- Hawkins, J. D., Catalano, R. F., & Miller, J. Y. (1992). Risk and Protective Factors for Alcohol and Other Drug Problems in Adolescence and Early Adulthood: Implications for Substance Abuse Prevention. Psychological Bulletin. 112(1), 64-105.
- Courtney, K.E. & Polich, J. (2009). Binge Drinking in Young Adults: Data, Definitions, and Determinants. Psychological Bulletin. 135(1), 142-156.
- Chassin, L., Pitts, S. C., & Prost, J. (2002). Binge Drinking Trajectories from Adolescence to Emerging Adulthood in a High-Risk Sample: Predictors and Substance Abuse Outcomes. Journal of Consulting and Clinical Psychology. 70(1), 67-78. Retrieved on December 15, 2011, from http://www.researchgate.net/publication/11501998_Binge_drinking_trajectories_from_adolescence_to_emerging_adulthood_in_a_high-risk_sample_predictors_and_substance_abuse_outcomes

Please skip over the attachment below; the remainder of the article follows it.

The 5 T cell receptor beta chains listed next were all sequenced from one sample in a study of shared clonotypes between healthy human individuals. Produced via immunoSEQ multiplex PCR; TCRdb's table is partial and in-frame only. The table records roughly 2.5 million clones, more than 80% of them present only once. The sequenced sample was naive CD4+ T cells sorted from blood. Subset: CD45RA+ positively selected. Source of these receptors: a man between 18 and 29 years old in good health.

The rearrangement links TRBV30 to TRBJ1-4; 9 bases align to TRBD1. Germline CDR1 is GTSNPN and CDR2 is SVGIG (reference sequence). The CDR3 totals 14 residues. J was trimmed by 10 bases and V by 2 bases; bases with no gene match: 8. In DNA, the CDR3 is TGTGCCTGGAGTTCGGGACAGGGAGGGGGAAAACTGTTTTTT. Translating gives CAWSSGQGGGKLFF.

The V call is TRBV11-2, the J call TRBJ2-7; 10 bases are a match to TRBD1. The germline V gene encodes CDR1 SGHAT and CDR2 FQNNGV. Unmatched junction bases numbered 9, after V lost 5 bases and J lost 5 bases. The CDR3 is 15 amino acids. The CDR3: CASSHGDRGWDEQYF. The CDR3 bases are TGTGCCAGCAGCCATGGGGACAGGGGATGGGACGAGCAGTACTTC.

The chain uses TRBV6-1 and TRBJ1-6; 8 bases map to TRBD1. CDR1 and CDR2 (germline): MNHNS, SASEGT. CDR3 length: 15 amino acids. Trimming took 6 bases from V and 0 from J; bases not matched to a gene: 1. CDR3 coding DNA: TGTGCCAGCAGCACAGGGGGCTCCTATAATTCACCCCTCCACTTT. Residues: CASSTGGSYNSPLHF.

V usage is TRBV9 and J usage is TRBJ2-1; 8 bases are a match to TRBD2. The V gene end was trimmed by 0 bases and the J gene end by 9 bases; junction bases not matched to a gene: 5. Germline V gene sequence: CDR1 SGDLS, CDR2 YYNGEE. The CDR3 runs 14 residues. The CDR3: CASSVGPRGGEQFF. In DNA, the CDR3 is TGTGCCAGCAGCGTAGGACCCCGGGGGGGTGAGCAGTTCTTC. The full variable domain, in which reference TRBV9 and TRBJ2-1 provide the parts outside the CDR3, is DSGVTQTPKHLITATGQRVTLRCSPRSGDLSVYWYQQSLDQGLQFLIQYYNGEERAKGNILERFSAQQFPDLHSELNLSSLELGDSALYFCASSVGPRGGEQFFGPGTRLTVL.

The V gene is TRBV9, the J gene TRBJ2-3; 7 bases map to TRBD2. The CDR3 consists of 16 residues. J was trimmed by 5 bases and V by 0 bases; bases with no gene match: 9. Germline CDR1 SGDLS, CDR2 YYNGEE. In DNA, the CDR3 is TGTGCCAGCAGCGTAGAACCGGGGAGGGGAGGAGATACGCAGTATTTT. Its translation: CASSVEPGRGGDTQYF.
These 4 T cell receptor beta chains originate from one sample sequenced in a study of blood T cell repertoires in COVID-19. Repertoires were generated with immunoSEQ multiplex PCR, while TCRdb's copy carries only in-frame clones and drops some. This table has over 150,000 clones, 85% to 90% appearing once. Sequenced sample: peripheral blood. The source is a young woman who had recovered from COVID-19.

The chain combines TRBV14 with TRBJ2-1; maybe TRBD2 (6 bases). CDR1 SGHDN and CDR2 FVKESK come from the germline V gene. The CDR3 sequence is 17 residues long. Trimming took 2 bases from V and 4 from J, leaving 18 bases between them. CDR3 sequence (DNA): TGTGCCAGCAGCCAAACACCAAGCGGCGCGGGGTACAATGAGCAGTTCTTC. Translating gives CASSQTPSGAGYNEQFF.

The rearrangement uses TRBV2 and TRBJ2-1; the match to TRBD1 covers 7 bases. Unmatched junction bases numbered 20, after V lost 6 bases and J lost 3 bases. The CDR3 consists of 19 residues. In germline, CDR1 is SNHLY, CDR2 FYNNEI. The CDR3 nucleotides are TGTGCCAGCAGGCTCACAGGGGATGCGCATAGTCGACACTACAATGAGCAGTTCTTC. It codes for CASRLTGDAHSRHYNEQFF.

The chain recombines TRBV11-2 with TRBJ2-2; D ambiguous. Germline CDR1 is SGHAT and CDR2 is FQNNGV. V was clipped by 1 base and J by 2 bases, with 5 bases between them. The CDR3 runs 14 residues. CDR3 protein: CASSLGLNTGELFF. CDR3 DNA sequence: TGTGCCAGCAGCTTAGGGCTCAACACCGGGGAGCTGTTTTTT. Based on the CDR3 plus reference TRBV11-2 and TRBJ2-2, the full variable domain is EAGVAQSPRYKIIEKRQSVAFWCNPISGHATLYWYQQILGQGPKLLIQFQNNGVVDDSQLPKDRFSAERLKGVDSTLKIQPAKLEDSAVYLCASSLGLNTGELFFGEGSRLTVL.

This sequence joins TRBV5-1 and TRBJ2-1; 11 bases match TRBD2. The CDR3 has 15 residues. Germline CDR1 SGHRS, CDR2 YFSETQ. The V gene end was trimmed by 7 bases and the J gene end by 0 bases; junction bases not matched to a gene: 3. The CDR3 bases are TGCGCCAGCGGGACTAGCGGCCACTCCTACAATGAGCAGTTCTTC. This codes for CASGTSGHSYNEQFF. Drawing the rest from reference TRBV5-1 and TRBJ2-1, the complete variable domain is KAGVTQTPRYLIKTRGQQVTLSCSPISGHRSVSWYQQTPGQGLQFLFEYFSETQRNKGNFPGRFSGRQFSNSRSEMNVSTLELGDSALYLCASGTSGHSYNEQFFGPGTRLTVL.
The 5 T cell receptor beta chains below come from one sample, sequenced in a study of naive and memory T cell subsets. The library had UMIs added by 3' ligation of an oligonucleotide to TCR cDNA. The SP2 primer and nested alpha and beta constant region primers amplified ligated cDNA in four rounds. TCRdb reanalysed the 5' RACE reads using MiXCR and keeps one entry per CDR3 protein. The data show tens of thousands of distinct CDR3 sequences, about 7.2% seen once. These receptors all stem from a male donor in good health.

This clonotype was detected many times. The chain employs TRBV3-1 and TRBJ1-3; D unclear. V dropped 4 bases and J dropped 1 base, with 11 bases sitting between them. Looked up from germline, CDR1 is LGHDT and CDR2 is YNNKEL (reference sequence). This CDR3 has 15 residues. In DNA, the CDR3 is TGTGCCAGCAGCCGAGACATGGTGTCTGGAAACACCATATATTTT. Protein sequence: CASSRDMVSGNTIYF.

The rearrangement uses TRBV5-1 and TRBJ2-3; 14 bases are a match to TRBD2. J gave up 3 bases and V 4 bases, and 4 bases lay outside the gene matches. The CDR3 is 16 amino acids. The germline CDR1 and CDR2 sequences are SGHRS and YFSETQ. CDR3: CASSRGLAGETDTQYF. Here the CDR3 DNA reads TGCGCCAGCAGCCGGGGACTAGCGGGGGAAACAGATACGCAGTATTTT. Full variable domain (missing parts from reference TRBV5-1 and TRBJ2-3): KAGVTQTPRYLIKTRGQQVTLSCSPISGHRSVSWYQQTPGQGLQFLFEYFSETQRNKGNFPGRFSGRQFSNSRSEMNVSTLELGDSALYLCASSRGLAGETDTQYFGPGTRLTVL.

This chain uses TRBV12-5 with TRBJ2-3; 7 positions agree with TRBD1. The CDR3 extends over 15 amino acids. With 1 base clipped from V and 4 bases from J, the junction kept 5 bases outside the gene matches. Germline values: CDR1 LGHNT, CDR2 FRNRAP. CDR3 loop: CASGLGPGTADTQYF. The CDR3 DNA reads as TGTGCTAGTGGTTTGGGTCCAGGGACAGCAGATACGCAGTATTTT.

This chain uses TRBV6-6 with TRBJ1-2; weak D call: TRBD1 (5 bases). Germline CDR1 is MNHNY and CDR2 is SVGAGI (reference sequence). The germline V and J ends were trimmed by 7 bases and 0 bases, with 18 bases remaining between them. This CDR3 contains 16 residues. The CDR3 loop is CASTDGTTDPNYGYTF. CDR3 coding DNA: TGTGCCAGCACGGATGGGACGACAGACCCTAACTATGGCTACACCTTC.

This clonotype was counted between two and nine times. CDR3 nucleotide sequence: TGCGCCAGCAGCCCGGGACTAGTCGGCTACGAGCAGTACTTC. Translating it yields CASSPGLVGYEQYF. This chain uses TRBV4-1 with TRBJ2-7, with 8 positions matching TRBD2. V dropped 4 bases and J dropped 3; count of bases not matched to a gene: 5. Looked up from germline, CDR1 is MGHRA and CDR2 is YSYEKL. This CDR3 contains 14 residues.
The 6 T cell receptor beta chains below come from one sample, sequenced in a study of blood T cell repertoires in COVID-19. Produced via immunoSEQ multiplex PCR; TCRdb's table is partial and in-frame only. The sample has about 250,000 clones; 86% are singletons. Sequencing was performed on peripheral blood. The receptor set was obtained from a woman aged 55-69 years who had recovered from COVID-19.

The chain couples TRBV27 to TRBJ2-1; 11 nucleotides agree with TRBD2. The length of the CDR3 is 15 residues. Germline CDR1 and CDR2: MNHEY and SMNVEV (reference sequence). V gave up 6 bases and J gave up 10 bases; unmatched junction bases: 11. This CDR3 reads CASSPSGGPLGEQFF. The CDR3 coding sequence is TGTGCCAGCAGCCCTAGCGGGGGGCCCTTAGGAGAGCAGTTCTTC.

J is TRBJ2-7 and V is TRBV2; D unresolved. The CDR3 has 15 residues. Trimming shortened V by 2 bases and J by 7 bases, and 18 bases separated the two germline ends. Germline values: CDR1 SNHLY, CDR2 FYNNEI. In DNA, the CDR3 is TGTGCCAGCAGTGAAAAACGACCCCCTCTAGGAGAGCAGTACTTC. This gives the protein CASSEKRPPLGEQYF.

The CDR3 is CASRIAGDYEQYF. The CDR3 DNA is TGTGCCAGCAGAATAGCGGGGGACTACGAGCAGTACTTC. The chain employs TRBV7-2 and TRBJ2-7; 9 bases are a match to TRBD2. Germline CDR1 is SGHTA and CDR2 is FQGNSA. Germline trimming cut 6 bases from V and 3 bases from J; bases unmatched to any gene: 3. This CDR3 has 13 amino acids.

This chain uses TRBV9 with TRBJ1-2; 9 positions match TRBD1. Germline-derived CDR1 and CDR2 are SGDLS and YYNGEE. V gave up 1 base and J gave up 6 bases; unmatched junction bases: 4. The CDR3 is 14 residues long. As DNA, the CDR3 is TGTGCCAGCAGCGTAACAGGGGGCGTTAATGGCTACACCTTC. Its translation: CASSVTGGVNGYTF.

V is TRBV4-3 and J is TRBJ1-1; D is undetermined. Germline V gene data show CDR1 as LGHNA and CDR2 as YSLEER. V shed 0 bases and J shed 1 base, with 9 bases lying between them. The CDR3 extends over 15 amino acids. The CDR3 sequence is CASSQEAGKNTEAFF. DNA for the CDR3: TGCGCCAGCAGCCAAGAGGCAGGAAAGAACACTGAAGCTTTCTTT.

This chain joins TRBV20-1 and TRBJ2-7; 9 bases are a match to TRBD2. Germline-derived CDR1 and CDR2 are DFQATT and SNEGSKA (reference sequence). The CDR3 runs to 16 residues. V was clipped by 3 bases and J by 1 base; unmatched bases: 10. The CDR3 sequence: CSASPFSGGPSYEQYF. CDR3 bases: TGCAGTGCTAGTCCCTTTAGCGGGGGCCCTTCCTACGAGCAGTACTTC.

- National Institute on Drug Abuse. (2003). Preventing Drug Use among Children and Adolescents: A Research-Based Guide for Parents, Educators, and Community Leaders. Second Edition. Bethesda, MD: National Institutes of Health.
- Missouri Department of Mental Health, Division of Comprehensive Psychiatric Services. (n.d.). CPS facts: Co-occurring disorders in adults. Retrieved December 15, 2011, from http://dmh.mo.gov/docs/mentalillness/CoOccurringadults.pdf
- Kilpatrick, D. G., Ruggiero, K. J., Acierno, R., Saunders, B. E., Resnick, H. S., & Best, C. L. (2003). Violence and risk of PTSD, major depression, substance abuse/dependence, and comorbidity: Results from the National Survey of Adolescents. Journal of Consulting and Clinical Psychology. 71(4), 692-700.
- Douglas, K. R., Chan, G., Gelernter, J., Arias, A. J., Anton, R. F., Weiss, R. D., Brady, K., Poling, J., Farrer, L., & Kranzler, H. R. (2010). Adverse childhood events as risk factors for substance dependence: Partial mediation by mood and anxiety disorders. Addictive Behaviors. 35(1), 7-13. Retrieved on December 15, 2011, from http://www.ncbi.nlm.nih.gov/pmc/articles/PMC2763992/